KINGSTON DAILY FREEMAN, APRIL 7, 2005
Q: Have you ever had a book published before?
A: No, I haven’t. The only previous recognition I have had has been a lot of gallery exhibitions. I have been painting since I was 17. I went to the New York Studio School for four semesters in the mid-1970’s. They were teaching all Modernism all the time, and I came to realize that I was not interested in joining any of the stylistic mainstreams of twentieth-century painting. They struck me then, as they still do, as more style than content. I believe I learned a good deal more about the art and history of painting during the years I worked at Sotheby's than from the Studio School. You must remember that the Modernist revolution which took place in the first quarter of the twentieth century required the abandonment of previous technical knowledge, so by 1970 the “teachers” were effectively reduced to saying “Go out and do something we’ve never seen before”, and “That ‘works’”, or “That ‘doesn’t work’’’. So I learned more by looking at pre twentieth-century painting than from the teachers, who had already been deprived, or deprived themselves, of anything concrete to actually teach. Remember also, that recognition for visual artists is almost exclusively given to those who hew to the party line of modernism/abstraction – these are people who fit into the story the critics, historians, dealers, publicists and museum curators want to tell. Famous exceptions are Andrew Wyeth – more for being “dark” than for being a realist, and Lucien Freud, for being so very naked. Both are excellent painters, and fully deserve the acclaim they have received.
Q: Were you always a realist?
A: No. My first visual ideas were abstract. Now, they remind me of wallpaper, or fabric design. I had just spent a full year at the Studio School, where one drew from one or more figures all morning, and painted from figures all afternoon. The idea was to try to make a picture which abstracted from these motifs. The need to make a change became clear to me on a summer afternoon after the year’s course was over. I was painting outside on a terrace in Rhode Island, and I was painting a very free, colorful and entirely abstract picture, which in retrospect seems reminiscent of Hans Hofmann. I kept moving one shape around, and it looked good in many positions. Finally, I said, “Who would know or care where this shape or piece of color ends up? This seems very arbitrary, and if it is arbitrary, how can it have any more meaning than wallpaper?” That was when I realized that I was going to have to go over to the other side.
Q: You have viewed and painted scenes that artists from the “Hudson River School” painted in the nineteenth century. Would you describe some of the thoughts and feelings you had in doing these paintings?
A: The Hudson River artists went to the Catskills motivated by a religious awe of the works of God. I went to the Catskills motivated by awe of the works of the Hudson River painters. I had learned good things from copying older paintings, and I was hoping that by seeing their subjects I would learn what they knew, especially on the technical side. I had a great revelation one day when I was painting some rocks and trees, and I was constantly hampered by things which were not beautiful or graceful, but which were right in the middle of my study. It dawned on me that my deceased mentors were terrific editors: they were composing from nature, not simply recording it, though "natural" is how it appeared in the finished paintings. Thus, I shed my literalism.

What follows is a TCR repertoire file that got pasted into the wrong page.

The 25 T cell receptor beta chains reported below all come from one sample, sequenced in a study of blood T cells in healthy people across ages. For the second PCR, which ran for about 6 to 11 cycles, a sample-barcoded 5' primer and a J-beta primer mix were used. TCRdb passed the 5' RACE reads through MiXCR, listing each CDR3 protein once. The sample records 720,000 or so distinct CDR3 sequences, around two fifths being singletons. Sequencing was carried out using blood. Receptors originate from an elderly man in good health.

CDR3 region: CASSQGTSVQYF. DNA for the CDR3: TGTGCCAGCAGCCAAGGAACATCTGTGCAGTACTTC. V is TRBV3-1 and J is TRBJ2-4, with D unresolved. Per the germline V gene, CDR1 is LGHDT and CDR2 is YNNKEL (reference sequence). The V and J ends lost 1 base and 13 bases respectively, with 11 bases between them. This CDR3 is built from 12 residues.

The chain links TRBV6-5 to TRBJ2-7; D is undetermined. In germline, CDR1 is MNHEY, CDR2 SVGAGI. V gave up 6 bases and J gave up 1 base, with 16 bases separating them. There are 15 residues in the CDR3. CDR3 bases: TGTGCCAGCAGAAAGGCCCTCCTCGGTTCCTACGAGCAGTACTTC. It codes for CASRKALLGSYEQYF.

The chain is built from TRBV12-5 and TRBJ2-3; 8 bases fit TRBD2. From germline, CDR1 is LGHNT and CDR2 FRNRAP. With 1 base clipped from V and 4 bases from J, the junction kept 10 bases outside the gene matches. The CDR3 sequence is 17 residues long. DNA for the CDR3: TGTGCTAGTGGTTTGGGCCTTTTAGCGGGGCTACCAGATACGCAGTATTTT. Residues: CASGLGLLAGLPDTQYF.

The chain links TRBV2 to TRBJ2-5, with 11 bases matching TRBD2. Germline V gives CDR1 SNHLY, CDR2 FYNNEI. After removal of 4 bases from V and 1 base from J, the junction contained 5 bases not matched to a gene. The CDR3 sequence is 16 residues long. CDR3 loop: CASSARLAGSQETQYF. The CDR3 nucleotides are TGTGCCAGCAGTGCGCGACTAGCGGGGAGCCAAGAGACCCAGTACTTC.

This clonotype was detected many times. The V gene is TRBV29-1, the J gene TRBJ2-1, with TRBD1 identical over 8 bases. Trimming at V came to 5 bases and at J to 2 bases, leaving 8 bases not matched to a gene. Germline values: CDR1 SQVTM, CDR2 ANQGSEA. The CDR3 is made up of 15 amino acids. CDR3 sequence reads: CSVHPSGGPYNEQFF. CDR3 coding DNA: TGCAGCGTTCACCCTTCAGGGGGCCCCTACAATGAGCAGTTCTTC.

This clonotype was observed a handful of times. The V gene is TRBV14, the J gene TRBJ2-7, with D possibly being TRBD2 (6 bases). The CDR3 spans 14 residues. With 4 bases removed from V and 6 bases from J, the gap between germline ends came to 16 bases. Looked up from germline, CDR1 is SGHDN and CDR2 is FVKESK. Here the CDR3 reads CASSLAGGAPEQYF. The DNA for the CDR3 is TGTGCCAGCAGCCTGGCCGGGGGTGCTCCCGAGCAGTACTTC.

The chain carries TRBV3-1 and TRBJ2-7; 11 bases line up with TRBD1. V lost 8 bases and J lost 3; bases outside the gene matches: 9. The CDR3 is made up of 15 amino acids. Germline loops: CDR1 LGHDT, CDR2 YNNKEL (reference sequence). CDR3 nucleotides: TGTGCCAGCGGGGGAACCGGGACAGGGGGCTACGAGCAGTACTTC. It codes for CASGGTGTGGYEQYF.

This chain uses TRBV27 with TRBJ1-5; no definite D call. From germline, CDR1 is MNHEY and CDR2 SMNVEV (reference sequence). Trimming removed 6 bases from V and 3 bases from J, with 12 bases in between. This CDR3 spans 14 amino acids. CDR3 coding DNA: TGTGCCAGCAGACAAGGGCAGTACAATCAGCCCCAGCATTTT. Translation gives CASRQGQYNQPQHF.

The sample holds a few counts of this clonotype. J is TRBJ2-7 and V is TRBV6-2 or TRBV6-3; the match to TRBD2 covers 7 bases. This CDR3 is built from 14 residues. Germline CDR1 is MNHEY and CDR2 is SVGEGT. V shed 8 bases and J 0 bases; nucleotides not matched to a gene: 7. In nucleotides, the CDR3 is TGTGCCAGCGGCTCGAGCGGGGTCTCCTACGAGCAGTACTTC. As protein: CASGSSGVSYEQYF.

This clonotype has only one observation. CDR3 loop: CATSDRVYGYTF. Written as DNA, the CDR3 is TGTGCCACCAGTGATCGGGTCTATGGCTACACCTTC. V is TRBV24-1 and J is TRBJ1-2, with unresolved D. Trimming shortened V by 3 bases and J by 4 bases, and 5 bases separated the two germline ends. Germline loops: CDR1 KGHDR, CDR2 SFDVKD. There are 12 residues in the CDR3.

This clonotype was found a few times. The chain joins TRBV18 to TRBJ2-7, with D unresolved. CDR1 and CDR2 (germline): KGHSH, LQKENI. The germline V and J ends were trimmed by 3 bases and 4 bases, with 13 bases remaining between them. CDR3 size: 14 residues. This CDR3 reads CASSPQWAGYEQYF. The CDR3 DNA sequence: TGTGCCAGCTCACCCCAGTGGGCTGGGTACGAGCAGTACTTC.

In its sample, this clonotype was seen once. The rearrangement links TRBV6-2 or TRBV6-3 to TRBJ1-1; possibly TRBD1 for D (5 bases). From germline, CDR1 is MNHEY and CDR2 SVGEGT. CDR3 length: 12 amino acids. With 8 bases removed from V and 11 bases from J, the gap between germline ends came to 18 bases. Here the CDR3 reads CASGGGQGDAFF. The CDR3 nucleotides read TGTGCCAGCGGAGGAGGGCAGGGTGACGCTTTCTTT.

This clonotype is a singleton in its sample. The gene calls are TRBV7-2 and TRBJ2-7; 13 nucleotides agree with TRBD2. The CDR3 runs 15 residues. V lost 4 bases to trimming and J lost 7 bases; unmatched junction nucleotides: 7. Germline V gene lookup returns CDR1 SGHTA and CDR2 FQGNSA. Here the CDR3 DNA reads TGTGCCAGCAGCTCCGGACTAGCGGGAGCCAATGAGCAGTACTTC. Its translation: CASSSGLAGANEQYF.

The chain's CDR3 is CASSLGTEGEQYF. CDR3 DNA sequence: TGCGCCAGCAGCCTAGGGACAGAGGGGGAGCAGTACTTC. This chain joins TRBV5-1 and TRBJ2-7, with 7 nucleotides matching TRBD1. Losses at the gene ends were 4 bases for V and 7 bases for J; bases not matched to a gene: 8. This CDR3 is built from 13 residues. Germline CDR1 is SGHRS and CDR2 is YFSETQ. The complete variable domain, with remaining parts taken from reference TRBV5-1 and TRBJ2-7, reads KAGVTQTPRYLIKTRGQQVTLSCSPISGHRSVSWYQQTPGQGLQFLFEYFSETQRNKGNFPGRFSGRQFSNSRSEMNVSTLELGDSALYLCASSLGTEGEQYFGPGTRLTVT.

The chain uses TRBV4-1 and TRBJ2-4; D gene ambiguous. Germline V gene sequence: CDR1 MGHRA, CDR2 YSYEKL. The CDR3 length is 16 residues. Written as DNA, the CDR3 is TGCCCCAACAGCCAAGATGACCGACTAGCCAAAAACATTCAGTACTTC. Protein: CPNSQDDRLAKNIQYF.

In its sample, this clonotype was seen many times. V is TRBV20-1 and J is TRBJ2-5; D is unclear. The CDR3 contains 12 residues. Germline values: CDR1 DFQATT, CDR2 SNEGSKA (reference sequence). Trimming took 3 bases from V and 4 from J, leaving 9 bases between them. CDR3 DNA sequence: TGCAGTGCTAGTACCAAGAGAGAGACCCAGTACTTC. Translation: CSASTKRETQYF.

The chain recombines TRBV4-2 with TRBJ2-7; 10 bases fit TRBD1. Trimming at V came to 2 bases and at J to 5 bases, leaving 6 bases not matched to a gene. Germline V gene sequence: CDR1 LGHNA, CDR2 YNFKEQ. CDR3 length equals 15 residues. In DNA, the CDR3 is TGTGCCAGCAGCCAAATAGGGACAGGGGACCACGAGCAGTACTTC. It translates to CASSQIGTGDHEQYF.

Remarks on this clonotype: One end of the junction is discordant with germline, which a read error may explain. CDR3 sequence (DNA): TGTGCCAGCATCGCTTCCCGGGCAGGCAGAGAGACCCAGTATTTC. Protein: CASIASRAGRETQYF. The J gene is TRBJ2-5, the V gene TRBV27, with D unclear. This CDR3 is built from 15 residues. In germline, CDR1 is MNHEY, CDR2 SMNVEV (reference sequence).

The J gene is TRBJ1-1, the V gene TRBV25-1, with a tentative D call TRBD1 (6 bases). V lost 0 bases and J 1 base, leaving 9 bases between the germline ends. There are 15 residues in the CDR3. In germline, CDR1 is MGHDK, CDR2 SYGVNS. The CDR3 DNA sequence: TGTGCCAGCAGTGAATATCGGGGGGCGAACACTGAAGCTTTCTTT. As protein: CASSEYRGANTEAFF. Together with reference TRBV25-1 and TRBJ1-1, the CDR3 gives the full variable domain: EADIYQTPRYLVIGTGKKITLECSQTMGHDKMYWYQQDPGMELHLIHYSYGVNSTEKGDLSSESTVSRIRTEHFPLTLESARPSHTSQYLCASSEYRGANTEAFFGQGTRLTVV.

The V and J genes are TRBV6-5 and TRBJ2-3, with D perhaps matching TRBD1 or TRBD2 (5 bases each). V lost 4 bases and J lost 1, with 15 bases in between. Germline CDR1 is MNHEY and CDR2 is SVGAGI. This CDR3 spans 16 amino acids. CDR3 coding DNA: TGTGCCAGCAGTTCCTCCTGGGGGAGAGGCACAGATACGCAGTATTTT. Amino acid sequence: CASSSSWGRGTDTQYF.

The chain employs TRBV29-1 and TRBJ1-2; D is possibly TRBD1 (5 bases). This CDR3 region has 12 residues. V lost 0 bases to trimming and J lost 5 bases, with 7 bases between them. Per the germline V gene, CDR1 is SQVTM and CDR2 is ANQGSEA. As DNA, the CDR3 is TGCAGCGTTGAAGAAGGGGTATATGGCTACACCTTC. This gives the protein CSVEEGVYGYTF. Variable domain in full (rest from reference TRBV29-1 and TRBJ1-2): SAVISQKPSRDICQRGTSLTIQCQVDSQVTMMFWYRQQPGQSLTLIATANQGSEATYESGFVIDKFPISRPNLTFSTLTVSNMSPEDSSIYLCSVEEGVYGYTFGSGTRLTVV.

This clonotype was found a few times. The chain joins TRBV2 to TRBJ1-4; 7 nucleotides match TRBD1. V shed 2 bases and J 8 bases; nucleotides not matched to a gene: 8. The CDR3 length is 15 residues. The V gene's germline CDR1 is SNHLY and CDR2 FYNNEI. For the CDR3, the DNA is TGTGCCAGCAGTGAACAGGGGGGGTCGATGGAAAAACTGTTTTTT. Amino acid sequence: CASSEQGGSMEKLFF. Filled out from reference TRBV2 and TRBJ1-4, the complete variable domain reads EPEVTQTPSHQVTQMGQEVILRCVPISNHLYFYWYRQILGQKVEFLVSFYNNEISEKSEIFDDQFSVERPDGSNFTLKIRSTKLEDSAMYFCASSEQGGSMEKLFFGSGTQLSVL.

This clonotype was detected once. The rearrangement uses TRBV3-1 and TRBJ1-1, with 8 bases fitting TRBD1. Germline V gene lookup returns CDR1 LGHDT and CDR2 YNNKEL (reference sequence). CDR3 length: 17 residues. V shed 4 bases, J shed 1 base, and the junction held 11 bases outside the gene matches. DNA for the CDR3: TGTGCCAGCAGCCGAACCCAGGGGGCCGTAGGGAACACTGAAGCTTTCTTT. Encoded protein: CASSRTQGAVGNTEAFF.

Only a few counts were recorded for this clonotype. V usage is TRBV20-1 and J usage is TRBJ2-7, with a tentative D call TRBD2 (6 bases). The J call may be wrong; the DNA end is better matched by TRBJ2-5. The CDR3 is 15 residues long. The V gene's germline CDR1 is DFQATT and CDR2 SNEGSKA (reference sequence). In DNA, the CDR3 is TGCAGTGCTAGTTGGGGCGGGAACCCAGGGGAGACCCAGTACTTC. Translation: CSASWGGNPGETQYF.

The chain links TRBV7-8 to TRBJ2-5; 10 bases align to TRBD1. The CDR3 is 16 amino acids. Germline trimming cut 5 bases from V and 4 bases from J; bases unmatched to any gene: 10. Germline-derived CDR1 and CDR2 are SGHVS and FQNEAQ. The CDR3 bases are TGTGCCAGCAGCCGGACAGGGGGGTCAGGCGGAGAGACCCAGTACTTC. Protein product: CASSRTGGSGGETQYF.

Q: According to your book, Sanford Gifford is one of your favorite painters. Why is that, and what have you learned from his work?
A: Gifford had the most delicious natural “touch” – the way he put the paint down – and the most poetry of any of his contemporaries. And he was a magnificent editor and composer. He tells you just what you need to know to tell his story and not more. This is not to belittle Church, who was truly a world-class talent, or Durand, whose feeling for nature in his studies from life has rarely been equaled. It’s a question of who I would be if I could be any of them, and I must admit that the answer changes from time to time. And much as I admire Gifford, I only wish I had his economy of means and fluency. On the other hand I attempt subjects he never saw in his short life.
Q: You say that “Twilight”, a painting of your porch in the Kaaterskill Clove, is the most ambitious and complicated work you have done. Why?
A: The drawing was complicated, but more difficult was the multiple light sources – natural, candle and electric – and their reflections. And the fact that the particular balance of those light sources as depicted, is only available for a short time – assuming good weather. This kind of subject, by the way, is not something any Hudson River man would have attempted; on the other hand, they had the wisdom to know what they knew and how to do it well.
Q: What more would you like to share with readers and viewers of your paintings or your book, “Landscapes, Still Life and Interiors”?
A: I wouldn’t want to be accused of promulgating any rules for artistic success, but I do suggest that would-be painters cannot find a better teacher than the world they see with their own eyes – not the world they see with their minds – or the world they see depicted by someone else’s eyes. This is not easily done, and I don’t claim to have succeeded in following this advice, but it is what I try to do.